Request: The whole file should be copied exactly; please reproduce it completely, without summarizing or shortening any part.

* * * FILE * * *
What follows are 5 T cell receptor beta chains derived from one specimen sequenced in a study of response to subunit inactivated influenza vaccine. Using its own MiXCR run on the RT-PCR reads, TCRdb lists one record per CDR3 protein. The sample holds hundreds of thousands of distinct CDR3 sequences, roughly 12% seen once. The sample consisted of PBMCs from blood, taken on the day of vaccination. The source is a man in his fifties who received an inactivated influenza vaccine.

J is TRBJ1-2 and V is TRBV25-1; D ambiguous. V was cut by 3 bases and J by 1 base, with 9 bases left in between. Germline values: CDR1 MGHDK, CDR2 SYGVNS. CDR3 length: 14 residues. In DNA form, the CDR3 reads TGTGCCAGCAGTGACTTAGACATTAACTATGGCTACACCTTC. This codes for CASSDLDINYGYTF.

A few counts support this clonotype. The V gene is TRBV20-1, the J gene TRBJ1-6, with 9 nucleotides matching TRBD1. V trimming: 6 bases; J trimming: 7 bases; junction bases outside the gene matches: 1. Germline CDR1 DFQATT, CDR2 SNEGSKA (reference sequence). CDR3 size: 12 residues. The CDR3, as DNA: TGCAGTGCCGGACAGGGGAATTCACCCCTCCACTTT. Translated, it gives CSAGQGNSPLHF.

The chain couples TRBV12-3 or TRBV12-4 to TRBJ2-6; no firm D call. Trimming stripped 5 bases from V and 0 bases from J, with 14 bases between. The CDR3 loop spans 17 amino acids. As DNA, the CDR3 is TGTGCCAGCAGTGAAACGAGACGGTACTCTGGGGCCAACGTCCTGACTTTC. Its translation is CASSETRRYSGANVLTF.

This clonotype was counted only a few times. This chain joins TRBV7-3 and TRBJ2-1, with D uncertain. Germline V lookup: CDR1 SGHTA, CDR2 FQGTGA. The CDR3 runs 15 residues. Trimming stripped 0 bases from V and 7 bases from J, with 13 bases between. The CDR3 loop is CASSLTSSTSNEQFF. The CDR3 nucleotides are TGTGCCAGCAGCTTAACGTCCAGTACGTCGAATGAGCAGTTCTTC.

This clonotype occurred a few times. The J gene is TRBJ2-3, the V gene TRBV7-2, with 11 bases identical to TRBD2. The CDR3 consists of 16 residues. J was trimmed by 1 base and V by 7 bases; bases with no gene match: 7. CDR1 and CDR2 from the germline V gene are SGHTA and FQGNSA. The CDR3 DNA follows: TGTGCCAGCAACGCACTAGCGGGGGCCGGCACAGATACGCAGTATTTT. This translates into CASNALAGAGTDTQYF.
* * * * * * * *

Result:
What follows are 5 T cell receptor beta chains derived from one specimen sequenced in a study of response to subunit inactivated influenza vaccine. Using its own MiXCR run on the RT-PCR reads, TCRdb lists one record per CDR3 protein. The sample holds hundreds of thousands of distinct CDR3 sequences, roughly 12% seen once. The sample consisted of PBMCs from blood, taken on the day of vaccination. The source is a man in his fifties who received an inactivated influenza vaccine.

J is TRBJ1-2 and V is TRBV25-1; D ambiguous. V was cut by 3 bases and J by 1 base, with 9 bases left in between. Germline values: CDR1 MGHDK, CDR2 SYGVNS. CDR3 length: 14 residues. In DNA form, the CDR3 reads TGTGCCAGCAGTGACTTAGACATTAACTATGGCTACACCTTC. This codes for CASSDLDINYGYTF.

A few counts support this clonotype. The V gene is TRBV20-1, the J gene TRBJ1-6, with 9 nucleotides matching TRBD1. V trimming: 6 bases; J trimming: 7 bases; junction bases outside the gene matches: 1. Germline CDR1 DFQATT, CDR2 SNEGSKA (reference sequence). CDR3 size: 12 residues. The CDR3, as DNA: TGCAGTGCCGGACAGGGGAATTCACCCCTCCACTTT. Translated, it gives CSAGQGNSPLHF.

The chain couples TRBV12-3 or TRBV12-4 to TRBJ2-6; no firm D call. Trimming stripped 5 bases from V and 0 bases from J, with 14 bases between. The CDR3 loop spans 17 amino acids. As DNA, the CDR3 is TGTGCCAGCAGTGAAACGAGACGGTACTCTGGGGCCAACGTCCTGACTTTC. Its translation is CASSETRRYSGANVLTF.

This clonotype was counted only a few times. This chain joins TRBV7-3 and TRBJ2-1, with D uncertain. Germline V lookup: CDR1 SGHTA, CDR2 FQGTGA. The CDR3 runs 15 residues. Trimming stripped 0 bases from V and 7 bases from J, with 13 bases between. The CDR3 loop is CASSLTSSTSNEQFF. The CDR3 nucleotides are TGTGCCAGCAGCTTAACGTCCAGTACGTCGAATGAGCAGTTCTTC.

This clonotype occurred a few times. The J gene is TRBJ2-3, the V gene TRBV7-2, with 11 bases identical to TRBD2. The CDR3 consists of 16 residues. J was trimmed by 1 base and V by 7 bases; bases with no gene match: 7. CDR1 and CDR2 from the germline V gene are SGHTA and FQGNSA. The CDR3 DNA follows: TGTGCCAGCAACGCACTAGCGGGGGCCGGCACAGATACGCAGTATTTT. This translates into CASNALAGAGTDTQYF.